Augusta Rowing Club enjoys smoother run at regatta

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LANGLEY — After the strong winds stopped competition last year and the recent ice storm halted practice plans, the Augusta Rowing Club finally caught a weather break at home.

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Augusta Rowing Club coach Brad Scammon (second from left) chats with his squad during Saturday's event at Langley Pond.  MIKE ADAMS/SPECIAL
MIKE ADAMS/SPECIAL
Augusta Rowing Club coach Brad Scammon (second from left) chats with his squad during Saturday's event at Langley Pond.

The club had its first race of the season at the 2014 Augusta Invitational Regatta on Saturday at Langley Pond under calm conditions with temperatures in the mid-60s by noon. It all meant for a smoother run than last year’s event.

The College of Charleston won the overall college competition, followed by Georgia State and Davidson.

In the high school division, the Asheville (N.C.) Youth Rowing Association came in first, Triangle Rowing Club of Raleigh, N.C., was second and St. Johns Country Day School from Orange Park, Fla., was third.

Augusta’s junior team has about 30 members, with the athletes participating in sweep and sculling rowing.

In sweep, each rower had one oar; sculling required two.

Davidson Fine Arts senior Madison Kelly raced in both double and quad events. Kelly has been rowing for three years, taking up the sport after a cousin convinced her to try it.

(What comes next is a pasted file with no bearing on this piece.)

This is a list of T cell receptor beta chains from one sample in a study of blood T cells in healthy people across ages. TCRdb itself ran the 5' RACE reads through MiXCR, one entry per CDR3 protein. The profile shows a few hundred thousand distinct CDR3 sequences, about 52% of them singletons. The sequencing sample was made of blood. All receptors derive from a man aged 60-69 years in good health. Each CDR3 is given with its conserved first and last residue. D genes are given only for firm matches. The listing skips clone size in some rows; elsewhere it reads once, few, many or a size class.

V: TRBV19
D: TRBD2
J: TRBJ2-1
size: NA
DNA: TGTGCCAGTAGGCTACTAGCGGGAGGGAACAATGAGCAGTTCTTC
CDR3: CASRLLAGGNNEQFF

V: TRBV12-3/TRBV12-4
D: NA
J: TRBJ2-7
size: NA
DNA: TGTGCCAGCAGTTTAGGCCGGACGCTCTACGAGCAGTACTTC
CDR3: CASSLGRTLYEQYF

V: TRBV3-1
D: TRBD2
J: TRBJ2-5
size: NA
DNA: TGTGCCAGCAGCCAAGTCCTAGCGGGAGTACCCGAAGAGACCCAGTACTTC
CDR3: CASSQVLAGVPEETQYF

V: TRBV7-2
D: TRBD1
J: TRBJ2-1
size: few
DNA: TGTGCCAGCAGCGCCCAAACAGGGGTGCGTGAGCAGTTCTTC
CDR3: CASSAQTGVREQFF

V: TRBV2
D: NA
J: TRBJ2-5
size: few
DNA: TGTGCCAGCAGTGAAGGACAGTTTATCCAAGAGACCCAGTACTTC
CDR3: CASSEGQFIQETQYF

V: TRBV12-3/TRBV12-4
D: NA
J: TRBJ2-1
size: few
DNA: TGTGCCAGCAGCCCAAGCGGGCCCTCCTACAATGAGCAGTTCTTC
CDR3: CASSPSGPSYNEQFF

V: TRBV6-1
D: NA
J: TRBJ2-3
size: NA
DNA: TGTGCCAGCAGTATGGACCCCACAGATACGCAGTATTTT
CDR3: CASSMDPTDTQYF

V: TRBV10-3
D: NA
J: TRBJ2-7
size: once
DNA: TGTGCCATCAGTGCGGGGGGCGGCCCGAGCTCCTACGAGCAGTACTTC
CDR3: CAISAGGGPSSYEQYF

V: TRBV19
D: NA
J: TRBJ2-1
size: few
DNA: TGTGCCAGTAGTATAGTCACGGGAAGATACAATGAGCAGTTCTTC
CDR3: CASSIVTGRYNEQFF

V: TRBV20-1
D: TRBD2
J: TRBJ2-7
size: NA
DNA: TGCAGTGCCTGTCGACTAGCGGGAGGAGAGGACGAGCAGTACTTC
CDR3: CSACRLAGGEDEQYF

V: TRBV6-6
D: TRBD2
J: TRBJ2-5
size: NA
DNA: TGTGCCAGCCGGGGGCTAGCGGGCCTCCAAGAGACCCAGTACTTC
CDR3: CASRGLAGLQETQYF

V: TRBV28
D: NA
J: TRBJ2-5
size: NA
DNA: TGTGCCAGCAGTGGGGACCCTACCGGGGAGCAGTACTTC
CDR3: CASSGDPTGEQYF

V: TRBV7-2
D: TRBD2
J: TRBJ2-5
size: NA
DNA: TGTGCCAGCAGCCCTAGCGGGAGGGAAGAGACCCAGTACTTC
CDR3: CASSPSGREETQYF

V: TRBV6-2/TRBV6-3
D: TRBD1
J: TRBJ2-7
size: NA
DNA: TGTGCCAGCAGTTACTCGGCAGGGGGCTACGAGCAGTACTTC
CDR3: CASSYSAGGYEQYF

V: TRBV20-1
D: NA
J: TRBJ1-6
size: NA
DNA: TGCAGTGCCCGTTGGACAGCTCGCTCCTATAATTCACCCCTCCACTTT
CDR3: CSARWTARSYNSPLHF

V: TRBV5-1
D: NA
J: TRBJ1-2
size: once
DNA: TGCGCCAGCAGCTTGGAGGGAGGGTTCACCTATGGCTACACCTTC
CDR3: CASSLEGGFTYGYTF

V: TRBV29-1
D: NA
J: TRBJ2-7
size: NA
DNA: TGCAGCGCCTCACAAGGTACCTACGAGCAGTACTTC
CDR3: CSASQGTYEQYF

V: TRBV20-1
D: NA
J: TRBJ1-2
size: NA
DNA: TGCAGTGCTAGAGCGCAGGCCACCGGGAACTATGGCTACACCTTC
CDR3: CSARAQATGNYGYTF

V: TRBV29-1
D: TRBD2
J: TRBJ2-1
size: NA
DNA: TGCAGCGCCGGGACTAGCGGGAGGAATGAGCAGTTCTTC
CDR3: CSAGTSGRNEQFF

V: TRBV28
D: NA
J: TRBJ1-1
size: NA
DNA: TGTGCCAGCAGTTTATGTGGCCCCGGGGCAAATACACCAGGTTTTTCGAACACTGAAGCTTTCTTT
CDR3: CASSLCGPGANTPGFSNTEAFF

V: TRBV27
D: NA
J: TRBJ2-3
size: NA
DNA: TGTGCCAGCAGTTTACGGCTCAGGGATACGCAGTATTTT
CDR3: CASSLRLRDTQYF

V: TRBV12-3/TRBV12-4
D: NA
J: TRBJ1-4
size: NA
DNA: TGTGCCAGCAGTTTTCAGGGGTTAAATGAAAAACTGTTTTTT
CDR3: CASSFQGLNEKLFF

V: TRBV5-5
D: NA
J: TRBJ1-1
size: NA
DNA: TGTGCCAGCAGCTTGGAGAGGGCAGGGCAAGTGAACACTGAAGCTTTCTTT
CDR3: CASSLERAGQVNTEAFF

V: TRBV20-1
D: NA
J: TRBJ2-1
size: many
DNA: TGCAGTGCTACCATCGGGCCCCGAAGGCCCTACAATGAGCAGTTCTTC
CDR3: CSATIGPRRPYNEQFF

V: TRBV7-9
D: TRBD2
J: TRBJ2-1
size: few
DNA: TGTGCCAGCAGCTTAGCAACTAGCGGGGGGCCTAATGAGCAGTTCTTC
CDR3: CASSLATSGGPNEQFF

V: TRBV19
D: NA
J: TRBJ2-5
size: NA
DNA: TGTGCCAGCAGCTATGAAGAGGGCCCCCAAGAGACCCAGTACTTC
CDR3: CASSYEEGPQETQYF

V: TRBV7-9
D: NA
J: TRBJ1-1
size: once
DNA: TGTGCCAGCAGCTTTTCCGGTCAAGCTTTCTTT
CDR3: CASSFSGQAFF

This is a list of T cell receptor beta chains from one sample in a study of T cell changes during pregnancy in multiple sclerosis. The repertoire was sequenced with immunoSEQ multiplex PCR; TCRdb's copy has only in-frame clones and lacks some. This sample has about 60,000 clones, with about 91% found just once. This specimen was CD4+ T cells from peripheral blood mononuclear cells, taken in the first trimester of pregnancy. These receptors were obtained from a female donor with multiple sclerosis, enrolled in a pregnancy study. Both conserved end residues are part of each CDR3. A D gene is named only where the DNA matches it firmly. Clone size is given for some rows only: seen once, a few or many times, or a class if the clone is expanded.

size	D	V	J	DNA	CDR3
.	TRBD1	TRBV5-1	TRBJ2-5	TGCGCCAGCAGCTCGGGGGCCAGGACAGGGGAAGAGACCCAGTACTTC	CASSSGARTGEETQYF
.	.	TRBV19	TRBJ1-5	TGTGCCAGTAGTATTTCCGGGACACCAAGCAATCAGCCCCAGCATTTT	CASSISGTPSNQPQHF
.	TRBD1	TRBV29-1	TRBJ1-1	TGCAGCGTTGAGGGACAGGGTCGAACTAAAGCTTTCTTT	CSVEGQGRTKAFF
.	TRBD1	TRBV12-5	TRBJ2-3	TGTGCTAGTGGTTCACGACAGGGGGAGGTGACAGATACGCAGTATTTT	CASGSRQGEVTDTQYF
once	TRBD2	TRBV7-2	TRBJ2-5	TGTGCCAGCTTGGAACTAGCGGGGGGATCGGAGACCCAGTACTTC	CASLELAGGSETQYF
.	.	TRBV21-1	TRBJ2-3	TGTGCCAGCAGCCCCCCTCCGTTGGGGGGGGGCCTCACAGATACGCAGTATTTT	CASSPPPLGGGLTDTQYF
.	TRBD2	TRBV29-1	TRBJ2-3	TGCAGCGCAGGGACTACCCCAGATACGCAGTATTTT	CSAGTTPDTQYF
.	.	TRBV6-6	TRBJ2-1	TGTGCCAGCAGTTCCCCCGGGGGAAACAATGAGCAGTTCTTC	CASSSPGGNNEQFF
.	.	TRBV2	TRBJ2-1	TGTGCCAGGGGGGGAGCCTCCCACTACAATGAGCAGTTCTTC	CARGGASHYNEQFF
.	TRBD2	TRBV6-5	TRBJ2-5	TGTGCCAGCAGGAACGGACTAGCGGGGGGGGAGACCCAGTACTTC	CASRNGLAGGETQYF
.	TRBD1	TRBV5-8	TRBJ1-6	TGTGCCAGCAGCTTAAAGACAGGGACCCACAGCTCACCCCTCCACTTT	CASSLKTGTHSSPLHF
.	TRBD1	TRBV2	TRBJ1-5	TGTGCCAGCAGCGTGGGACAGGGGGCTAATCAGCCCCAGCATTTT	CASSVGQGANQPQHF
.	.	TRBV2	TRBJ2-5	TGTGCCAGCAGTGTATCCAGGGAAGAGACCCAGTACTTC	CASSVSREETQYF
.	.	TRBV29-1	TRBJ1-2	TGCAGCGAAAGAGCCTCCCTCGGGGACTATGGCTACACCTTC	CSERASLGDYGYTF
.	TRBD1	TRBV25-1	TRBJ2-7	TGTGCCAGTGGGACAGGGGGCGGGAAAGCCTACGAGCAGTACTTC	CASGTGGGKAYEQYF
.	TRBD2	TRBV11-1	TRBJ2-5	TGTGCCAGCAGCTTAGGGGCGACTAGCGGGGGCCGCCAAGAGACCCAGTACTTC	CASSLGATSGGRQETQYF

Assessing the obstacles that come with double as opposed to quad, Kelly said they both present challenges.

“Since there’s less people, it’s easy to steer and it’s lighter,” she said about double. “But with less people, there’s less power. With quads, it’s harder to steer, but you can get a lot more power.”

Holden Usherwood, a senior at Greenbrier, also usually competes in double and quad events. Originally wanting to go to the Naval Academy, Usherwood looked into athletic options. He’s been rowing for about four years and now looks forward to getting the collegiate military experience he always wanted at The Citadel.

He called rowing the ultimate team sport.

“Everybody is bonding through that pain and wind,” Usherwood said.

On Saturday, the calmer conditions led to less wakes and chop during the races. Michael Cobb, the coach of the Augusta Rowing Club’s junior team, said while that made it easier, he preferred slightly more difficult conditions. The belief is it would have prepared his team for future races in Sarasota, Fla., which usually has rougher and windier days.

But Cobb thinks his team is hungry to get better.

“This group wants to learn and push themselves,” Cobb said. “The sky’s the limit.”

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